What Makes This Nobel Laureate So Frightening?
Photo by Elke Wetzig. Published under CC BY-SA 4.0.
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On Thursday Svetlana Alexievich won the Noble Prize in Literature, the first in Belarus’ history. Her books are not sale in Belarus and Belarusian President Alexander Lukashenko did not call to congratulate her. Meanwhile Russian officials and pundits were quick to slam her receiving the award as propaganda meant to embarrass Russia. Those reactions make you wonder why she bothers them so much.

The answer is what she writes about and how she does it. Alexiyevich is a journalist and writes non-fiction. She is a champion of oral history, going out and collecting thousands of ordinary people’s stories and giving them a voice. She has documented the greatest tragedies of the Soviet Union in their human cost: World War II, the Afghan War, the Chernobyl disaster. The stories are painful.  

The english-language translator of Alexievich, Bela Shayevich, puts it this way: “I must tell these stories in the first person, taking on the voices of trauma. It is a lonely task, putting anguish into words while not being able to help the people speaking. ” That is the feeling Alexievich brings across while writing about the Soviet’s Union’s greatest tragedies. It is hardly the effect Soviet Union-idealizing Lukashenko and Putin go for. 

When Alexievich’s first book, “War’s Unwomanly Face,” came out telling the story of the suffering and rape of Soviet women during World War II, she faced her first attacks. Perestroika made the publication possible, but it was slammed by Soviet reviewers for desecrating the memory of those who fought in World War II. Under Stalin and later Brezhnev had built up a cult around World War II that recognizes statistical loss, but emphasized victory and grand ideas to come, and not harm inflicted by the state on individuals. Being a great power is only appealing if the terrible cost is obscured.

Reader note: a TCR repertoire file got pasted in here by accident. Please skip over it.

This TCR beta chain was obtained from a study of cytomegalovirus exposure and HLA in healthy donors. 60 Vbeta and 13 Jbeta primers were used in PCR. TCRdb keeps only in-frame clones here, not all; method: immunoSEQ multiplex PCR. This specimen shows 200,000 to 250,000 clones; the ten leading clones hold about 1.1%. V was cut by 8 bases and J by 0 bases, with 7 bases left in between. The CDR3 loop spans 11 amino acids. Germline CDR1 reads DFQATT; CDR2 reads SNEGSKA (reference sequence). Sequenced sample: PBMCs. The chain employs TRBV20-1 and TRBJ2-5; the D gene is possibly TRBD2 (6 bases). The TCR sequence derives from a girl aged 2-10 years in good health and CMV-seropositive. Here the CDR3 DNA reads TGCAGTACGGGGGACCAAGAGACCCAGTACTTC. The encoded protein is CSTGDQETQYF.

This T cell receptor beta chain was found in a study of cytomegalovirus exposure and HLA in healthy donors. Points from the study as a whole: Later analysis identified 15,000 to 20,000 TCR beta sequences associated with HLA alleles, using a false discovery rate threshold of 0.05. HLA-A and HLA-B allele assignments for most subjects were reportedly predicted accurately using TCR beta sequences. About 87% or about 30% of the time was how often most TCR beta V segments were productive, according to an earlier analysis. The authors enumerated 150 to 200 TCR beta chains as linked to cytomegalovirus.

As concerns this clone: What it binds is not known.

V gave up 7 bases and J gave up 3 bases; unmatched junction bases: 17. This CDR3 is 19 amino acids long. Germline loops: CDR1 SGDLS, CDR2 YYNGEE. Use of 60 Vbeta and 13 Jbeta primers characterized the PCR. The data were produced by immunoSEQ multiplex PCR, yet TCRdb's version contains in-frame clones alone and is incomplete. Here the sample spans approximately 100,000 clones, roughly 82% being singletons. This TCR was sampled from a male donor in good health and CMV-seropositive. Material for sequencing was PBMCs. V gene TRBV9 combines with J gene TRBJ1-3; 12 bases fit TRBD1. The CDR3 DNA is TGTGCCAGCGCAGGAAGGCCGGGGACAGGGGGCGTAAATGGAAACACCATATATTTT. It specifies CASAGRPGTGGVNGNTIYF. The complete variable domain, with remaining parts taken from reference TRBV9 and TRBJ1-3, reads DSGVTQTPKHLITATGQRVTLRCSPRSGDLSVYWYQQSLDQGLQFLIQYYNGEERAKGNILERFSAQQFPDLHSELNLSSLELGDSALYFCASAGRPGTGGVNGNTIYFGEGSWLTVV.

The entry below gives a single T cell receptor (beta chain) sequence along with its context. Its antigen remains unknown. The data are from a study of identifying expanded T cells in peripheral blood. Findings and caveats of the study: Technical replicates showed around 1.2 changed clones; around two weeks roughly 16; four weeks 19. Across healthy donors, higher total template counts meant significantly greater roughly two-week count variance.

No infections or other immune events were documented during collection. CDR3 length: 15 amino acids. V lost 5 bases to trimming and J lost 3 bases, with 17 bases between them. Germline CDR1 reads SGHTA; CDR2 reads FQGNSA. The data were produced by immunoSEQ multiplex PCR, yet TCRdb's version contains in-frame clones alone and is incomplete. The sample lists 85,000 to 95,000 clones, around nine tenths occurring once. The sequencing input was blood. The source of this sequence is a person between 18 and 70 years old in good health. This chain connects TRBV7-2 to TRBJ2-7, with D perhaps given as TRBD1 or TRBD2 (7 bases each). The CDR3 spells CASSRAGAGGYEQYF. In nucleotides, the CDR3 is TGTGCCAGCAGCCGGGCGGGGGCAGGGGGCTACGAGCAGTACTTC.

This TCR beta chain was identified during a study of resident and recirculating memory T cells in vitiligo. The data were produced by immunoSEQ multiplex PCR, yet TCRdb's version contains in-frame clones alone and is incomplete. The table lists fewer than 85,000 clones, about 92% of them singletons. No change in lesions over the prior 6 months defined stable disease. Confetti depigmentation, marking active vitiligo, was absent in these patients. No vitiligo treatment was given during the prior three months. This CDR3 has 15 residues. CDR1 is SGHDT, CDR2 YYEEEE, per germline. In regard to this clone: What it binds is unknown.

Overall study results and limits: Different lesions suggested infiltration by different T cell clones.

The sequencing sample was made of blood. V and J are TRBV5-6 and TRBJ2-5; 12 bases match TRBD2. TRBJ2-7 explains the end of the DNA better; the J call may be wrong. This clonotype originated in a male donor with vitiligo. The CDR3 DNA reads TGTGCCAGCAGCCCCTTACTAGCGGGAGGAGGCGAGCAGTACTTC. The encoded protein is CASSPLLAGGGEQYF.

More generally Alexievich sees a worrying trend of the Soviet Union’s rhetorical arsenal being grave robbed to suit the needs of its post Soviet authoritarian rulers. “The Stalinist vocabulary has been completely re-instated: traitors, defectors, accomplices of the fascists,” she wrote in an op-ed piece for the German Frankfurter Algemeine Zeitung after Russia’s annexation of Crimea. “The only difference is that the Stalinists are now Orthodox.”

After it was announced she had received the prize Alexievich sat surrounded by journalists and once again took the opportunity to emphasize Soviet and post-Soviet continuity in tragedy.  “We had Afghan veterans, we had Chechen veterans, and now we’ll have Syrian veterans,” she said. 

For her unbending position in face of authoritarian regimes Alexievich has had to pay a price more than once. She has been persecuted by Lukashenko’s regime and made to leave Belarus for a decade before retuning to Minsk in 2011.

On Sunday Belarus will have its presidential election. Lukashenko, who has strict control over the media and voting box, is expect to win and continue serving as president as he has done since 1994. Alexievich also spoke to the journalists about the election, saying ‘in our time, it is difficult to be an honest person. There is no need to give in to the compromise that totalitarian regimes always count on.” Those views and her ability to give voice to the anguish caused by totalitarianism is doubtlessly what makes her such a frightening force.

Ian Bateson is a foreign correspondent in Kiev, Ukraine. He has written for Reuters, VICE, Al Jazeera, and die Zeit Online. Follow him on Twitter @ianbateson

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